So, TriMet, I continue to call on you to prove to all your stakeholders that you are looking out for their best interests. By attempting to close off the communication between you and your strongest naysayer, you are in effect blocking out your strongest source of feedback on what's going right and what needs to change. And we both know that the goal is to be the best transit agency in America, right?
That you may know the truth, and where it's lacking, that together we find the truth.
Saturday, April 13, 2013
Apparently, TriMet's main computer system crashed this morning and didn't come back online until about 11am. Everybody is quick to blame the "faulty" new CAD/AVL (computer aided dispatch/automatic vehicle location) system that is nearly completely rolled out throughout the system. People say it was a $30 million waste of money.
However, the thing about the implementation of new technology in a business, especially when it is large and complex (like the CAD system), things rarely go completely smoothly at first. It takes time to get it right, but when they do get it right it will work well for a long time. So, in the context of the CAD system, just give it time: it's a good system, and once it's fully in place, it will be a great asset for the agency.
One more thing to remember: computer glitches aren't always the fault of the technology: there is the human factor, too. But we'll get to that in a later post.
Friday, April 12, 2013
TriMet's latest security-related email concerns the new inclusion of police in plain clothes to enforce fare and code policies on MAX. It also concerns me, as it leaves me wondering if it is really necessary. (That was a pun; I'm sorry.)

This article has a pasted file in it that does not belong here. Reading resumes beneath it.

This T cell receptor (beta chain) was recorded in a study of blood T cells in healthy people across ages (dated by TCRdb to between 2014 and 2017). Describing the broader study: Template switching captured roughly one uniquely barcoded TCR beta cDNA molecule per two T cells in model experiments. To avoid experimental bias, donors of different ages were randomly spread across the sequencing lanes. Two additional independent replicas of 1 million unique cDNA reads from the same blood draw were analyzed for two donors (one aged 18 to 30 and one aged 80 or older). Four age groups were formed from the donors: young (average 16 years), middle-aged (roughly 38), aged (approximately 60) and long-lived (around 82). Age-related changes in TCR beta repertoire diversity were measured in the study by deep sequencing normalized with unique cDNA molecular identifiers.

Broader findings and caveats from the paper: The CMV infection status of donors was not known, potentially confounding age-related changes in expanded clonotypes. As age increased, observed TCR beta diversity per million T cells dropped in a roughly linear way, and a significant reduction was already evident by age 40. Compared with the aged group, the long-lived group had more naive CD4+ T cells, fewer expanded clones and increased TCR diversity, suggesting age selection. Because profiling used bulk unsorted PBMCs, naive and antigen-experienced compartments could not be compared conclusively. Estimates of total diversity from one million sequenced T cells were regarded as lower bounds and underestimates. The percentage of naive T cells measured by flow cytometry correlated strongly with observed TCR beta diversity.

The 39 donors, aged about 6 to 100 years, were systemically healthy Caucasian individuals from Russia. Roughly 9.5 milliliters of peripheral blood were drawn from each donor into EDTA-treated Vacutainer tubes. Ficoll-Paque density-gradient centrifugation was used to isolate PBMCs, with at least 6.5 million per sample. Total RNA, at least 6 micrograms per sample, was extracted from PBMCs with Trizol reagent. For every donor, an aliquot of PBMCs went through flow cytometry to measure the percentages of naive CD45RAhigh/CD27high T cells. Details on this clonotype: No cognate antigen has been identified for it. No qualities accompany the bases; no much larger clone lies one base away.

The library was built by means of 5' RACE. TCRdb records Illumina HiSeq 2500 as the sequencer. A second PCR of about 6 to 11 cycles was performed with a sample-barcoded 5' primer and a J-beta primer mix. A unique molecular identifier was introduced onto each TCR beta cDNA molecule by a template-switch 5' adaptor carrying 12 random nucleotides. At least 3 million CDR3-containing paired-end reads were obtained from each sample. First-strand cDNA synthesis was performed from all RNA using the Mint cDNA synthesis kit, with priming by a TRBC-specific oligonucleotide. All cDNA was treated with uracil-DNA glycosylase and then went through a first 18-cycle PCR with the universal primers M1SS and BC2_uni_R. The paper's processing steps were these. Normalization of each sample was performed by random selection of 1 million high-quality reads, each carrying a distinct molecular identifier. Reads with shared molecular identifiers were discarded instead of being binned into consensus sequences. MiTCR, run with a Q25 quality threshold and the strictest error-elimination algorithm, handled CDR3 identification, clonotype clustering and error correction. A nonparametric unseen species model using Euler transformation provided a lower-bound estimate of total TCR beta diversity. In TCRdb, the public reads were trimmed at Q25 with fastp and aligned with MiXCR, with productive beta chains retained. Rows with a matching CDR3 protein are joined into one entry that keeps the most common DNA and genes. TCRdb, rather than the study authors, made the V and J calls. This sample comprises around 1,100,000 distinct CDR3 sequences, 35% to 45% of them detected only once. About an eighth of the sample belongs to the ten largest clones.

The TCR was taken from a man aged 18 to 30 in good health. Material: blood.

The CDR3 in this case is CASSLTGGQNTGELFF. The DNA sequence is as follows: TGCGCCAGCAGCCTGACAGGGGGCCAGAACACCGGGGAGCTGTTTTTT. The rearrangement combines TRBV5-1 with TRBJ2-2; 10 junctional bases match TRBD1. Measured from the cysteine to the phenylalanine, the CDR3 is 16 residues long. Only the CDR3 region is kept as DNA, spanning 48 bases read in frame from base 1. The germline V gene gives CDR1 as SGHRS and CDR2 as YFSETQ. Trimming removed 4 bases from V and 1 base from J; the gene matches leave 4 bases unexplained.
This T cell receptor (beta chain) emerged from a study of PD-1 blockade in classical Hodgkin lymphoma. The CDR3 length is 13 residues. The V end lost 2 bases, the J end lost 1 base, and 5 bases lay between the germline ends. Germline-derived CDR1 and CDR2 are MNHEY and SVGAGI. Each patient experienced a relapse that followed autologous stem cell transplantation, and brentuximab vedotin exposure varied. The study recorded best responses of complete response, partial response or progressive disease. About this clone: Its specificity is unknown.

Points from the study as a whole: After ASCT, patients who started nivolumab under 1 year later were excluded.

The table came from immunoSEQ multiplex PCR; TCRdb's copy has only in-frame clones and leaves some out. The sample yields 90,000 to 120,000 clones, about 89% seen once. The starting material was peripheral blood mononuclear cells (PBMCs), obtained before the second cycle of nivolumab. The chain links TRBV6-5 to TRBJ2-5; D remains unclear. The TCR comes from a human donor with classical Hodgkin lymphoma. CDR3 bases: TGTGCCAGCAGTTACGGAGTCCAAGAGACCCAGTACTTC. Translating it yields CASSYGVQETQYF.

Ask me two years ago and I'd tell you it's a good idea. But now? No. And here's why.
TriMet is trying to fight the fare evasion war by attacking the evaders. Which is okay - there are plenty of people who just think they are above paying their fair-share. But it's not getting to the root of the problem.
We all know about the dreaded Ticket Vending Machines (TVMs) at the rail stations. The unreliability of those devices is astounding, but TriMet's unwillingness to admit the chronic issues that exist with the machines is really what is making people mad.
The other issue has to do with public perception, which TriMet PR doesn't seem to know how to manage. Public perception is created through both words and actions, and neither that TriMet is putting out makes the average rider want to trust them. If the PR department would just admit that the TVMs are faulty and assure the public that they have every intention of fixing it, then I'd be okay with the undercover cops. But they won't admit the real state of the TVMs, and even if they did admit it and promise to make amends, I don't trust that they would actually follow through.
TriMet, please convince me that you are honest and operating in the best interest of the community. Because frankly, right now I don't trust that you are. And that's sad, given how much I love the agency.
Thursday, April 11, 2013